Novak Djokovic – From Champ To Challenger

by Calvin Hill @calv_hill

This decade’s most terrorising force in tennis is no more. The once almost unbeatable Novak Djokovic is now very beatable.

 

Who is this new Djokovic?

The fire in Djokovic’s belly has been extinguished by his own doubt, it seems not even a nuclear missile can reignite the flame. A slurry of abysmal performances have tormented Djokovic since the start of the 2017 season; he’s yet to find the answer to his struggles… or the coaching situation. Since Becker parted ways with the Serb in 2016, Djokovic has altered his coaching team more often than Federer has had losses this season. It’s a dizzying statistic that illustrates how the tennis Goliath has fallen from his perch.

Perspective asks for a few statistics that illuminate exactly how far Novak has fallen from grace.

 

Don’t forget just how dominant he was

In 2015, Djokovic had one of the single greatest tennis seasons ever recorded on the ATP Tour. He won 3 Grand Slams and an unprecedented six Masters 1000 tournaments. He reached 15 consecutive finals, earning an 82-6 win/loss ratio and subjecting misery upon the Big Four by stamping down a 15-4 record. Fast-forward two years and the scene is unrecognizable. Djokovic’s win/loss ratio for 2017 and 2018 has been a combined 42-15 thus far. Novak’s once Hulk like inhabitance on the tour has been avenged and sketched into the pages of history.

Before his downfall to Andy Murray in the second half of 2016, Novak had gripped onto the No.1 ranking on and off since his volcanic rise in 2011. With the Fedal Era fading into nonexistence, Djokovic had rightfully earned the honour of tennis’ new poster boy.

 

He was no Djoke on clay

Djokovic has been a polarising force on the red dirt for several years, by successfully defeating the Spanish del Toro on 7 occasions on Nadal’s favoured surface.

In 2018, Djokovic’s dusty red bubble has evidently been burst. A swarm of valiant young thoroughbreds have pounced and excavated Novak from Monté Carlo, Barcelona and Madrid all before the fourth round. Djokovic failed to defend his 600 ranking points at last weeks Rome Masters by succumbing to the might of his titanic arch-nemesis Nadal in a highly anticipated blockbuster semifinal match. His world ranking has fallen into the twenties by unsuccessfully kickstarting a comeback under the Italian sun. Threats still litter Djokovic’s comeback campaign, however, as he has a further 360 points to defend at Roland Garros due to his quarterfinal appearance last year. An early loss here would catapult Novak into an even darker tennis abyss.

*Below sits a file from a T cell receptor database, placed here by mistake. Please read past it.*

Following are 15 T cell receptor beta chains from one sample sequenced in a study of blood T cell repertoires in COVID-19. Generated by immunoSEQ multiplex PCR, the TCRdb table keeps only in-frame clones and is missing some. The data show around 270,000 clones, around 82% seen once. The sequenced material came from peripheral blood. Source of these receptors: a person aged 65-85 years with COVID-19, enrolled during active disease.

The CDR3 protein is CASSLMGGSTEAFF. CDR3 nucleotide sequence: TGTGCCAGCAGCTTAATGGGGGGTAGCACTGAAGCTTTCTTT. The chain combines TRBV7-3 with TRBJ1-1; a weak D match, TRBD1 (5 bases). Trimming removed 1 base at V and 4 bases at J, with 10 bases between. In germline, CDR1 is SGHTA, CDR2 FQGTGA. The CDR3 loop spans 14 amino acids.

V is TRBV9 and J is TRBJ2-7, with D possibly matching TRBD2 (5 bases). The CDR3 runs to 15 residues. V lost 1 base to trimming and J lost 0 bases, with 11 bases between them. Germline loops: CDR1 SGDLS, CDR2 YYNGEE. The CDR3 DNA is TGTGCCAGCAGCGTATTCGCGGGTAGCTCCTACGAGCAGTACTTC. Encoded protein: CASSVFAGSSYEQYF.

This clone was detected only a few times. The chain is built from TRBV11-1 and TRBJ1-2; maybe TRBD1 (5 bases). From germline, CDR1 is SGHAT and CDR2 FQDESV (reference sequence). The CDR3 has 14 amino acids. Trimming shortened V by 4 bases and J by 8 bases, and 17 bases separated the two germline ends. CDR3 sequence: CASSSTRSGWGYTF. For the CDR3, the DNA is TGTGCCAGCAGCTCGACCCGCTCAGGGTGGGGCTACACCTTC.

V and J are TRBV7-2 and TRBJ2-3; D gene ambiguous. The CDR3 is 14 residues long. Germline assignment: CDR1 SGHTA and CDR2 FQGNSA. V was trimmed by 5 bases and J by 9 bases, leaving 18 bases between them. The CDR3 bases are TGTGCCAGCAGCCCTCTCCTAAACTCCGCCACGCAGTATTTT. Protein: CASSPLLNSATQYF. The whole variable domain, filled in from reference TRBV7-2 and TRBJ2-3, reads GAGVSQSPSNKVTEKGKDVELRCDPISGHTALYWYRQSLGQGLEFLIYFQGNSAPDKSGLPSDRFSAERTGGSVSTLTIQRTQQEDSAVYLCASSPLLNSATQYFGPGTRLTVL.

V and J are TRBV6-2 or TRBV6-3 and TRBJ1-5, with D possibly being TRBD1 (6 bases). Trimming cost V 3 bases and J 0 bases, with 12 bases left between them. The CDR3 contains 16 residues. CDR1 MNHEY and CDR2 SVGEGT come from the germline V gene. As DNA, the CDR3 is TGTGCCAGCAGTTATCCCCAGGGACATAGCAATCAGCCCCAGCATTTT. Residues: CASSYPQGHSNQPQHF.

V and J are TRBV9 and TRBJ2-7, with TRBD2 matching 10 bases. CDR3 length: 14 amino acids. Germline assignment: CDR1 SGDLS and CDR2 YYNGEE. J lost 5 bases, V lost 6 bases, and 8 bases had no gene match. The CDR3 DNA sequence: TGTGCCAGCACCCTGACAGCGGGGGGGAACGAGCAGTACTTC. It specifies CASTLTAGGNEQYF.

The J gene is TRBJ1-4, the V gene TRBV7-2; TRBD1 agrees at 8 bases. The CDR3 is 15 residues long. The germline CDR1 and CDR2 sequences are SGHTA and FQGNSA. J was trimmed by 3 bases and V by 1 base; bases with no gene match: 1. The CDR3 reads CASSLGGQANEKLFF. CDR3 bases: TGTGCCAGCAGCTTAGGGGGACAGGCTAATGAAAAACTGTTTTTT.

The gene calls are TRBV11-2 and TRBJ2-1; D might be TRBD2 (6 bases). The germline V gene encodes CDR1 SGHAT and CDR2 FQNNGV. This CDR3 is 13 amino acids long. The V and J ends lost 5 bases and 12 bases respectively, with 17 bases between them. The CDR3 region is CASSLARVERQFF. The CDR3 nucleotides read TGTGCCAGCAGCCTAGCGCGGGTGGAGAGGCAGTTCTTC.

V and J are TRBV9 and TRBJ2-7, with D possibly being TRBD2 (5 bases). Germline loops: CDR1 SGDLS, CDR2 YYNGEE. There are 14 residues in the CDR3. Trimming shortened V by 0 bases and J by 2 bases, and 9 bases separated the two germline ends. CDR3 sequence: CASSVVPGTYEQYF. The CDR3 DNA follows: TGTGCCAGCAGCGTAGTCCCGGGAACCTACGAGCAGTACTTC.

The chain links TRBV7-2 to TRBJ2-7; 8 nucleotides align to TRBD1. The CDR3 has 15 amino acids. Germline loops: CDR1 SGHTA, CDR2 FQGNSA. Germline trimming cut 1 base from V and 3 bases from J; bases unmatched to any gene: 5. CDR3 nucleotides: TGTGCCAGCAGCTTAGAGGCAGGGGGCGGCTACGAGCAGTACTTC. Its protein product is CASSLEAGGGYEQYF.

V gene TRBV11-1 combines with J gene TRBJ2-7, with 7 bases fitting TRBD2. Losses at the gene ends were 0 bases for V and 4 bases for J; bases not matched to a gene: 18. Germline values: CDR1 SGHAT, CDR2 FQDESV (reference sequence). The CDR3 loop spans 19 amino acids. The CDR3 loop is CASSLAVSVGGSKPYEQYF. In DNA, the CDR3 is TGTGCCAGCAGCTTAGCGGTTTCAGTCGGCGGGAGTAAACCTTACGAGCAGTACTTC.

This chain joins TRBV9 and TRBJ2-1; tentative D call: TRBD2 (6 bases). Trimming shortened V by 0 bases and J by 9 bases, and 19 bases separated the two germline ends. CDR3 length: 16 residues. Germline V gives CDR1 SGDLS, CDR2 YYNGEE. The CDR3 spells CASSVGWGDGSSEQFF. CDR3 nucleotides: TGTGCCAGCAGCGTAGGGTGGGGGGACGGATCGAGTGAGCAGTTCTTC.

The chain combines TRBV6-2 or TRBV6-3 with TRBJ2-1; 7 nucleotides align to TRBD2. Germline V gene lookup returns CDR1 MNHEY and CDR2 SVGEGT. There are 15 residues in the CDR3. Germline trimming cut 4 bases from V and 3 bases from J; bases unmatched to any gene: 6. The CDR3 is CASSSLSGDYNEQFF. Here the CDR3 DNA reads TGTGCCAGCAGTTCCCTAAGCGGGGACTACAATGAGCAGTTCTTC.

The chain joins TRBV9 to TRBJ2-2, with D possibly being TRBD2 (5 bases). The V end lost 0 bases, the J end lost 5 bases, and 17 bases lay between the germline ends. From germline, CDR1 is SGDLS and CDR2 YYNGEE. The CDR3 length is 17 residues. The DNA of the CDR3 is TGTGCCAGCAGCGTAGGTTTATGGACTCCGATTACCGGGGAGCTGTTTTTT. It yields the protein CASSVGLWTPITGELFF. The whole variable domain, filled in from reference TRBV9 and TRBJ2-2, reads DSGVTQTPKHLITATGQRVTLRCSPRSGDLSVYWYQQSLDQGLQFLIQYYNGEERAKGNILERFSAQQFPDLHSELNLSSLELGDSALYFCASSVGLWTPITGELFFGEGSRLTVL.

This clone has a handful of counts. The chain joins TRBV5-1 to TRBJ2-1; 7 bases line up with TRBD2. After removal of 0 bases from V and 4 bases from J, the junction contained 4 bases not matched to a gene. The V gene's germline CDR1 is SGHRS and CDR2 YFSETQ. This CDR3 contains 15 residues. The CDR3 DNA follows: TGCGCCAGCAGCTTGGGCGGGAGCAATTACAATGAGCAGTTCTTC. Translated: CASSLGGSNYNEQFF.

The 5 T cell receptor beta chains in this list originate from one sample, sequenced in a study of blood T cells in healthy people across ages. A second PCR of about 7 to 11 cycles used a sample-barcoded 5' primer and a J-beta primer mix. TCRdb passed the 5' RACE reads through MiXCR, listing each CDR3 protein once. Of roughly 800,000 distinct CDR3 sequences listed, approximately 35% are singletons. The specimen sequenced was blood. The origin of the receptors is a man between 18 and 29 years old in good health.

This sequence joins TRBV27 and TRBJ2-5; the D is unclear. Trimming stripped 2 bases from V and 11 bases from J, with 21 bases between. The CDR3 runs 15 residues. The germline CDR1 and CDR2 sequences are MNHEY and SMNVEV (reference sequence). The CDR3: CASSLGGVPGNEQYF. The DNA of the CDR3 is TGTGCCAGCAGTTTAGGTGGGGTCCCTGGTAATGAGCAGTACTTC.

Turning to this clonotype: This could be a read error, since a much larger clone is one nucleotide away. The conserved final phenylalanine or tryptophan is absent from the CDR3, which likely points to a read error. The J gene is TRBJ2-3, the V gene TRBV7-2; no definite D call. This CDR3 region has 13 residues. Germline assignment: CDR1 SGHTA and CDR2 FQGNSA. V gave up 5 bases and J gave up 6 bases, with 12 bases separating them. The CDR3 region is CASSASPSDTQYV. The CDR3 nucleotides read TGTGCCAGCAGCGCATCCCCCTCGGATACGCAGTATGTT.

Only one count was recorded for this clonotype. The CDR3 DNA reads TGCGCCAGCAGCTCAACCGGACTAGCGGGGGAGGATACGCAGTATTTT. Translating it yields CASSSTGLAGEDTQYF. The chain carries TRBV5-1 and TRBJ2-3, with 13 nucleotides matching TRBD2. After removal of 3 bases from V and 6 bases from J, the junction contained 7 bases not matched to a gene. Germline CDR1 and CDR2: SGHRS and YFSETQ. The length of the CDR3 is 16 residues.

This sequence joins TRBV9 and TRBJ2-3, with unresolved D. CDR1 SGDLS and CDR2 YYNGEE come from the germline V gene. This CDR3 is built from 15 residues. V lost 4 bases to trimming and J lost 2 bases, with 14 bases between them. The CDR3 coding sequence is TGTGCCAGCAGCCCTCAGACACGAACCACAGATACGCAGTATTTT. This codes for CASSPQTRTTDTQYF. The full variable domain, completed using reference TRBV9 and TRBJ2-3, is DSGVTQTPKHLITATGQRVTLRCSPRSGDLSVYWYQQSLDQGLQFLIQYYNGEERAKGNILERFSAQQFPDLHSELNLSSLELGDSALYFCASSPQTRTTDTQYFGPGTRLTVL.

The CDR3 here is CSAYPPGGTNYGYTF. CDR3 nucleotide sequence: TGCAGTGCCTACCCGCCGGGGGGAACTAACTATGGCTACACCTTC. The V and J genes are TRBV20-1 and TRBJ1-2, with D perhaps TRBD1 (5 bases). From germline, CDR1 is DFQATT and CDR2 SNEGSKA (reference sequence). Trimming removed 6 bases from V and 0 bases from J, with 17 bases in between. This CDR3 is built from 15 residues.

There is still plenty of hope for a comeback

The season is still very young however with plenty of matches left to play. The remainder of the clay season looms large with Roland Garros briskly approaching next week, the preened lawns await in less than a month and the hard-court swing isn’t too far from grasp either. This should have Djokovic fans frothing at their mouths as Novak is arguably the greatest hard-court player ever to grace the courts.

He has the highest win percentage of any player on the surface by winning 83.9% of his matches. Another shred of hope for camp Djokovic lies within his own 2017 shortcomings. As Novak cut his season in half after his loss to Berdych in the Wimbledon quarterfinals, he doesn’t have any ranking points to defend. Every match won after Wimbledon this year equates to ranking points in Djokovic’s pocket. All hope is not lost.

The light at the end of Djokovic’s perilous tunnel isn’t getting any brighter, however. He needs to instantaneously speed up his comeback in order to survive in this ever-changing tennis galaxy or he may slip into retirement with an anti-climactic run of form. He has a big chance to make a splash at the French Open which is starting now.

What statement will Djokovic make on the clay of Roland Garros?

  • Calvin brings THE SLICE from Scotland.

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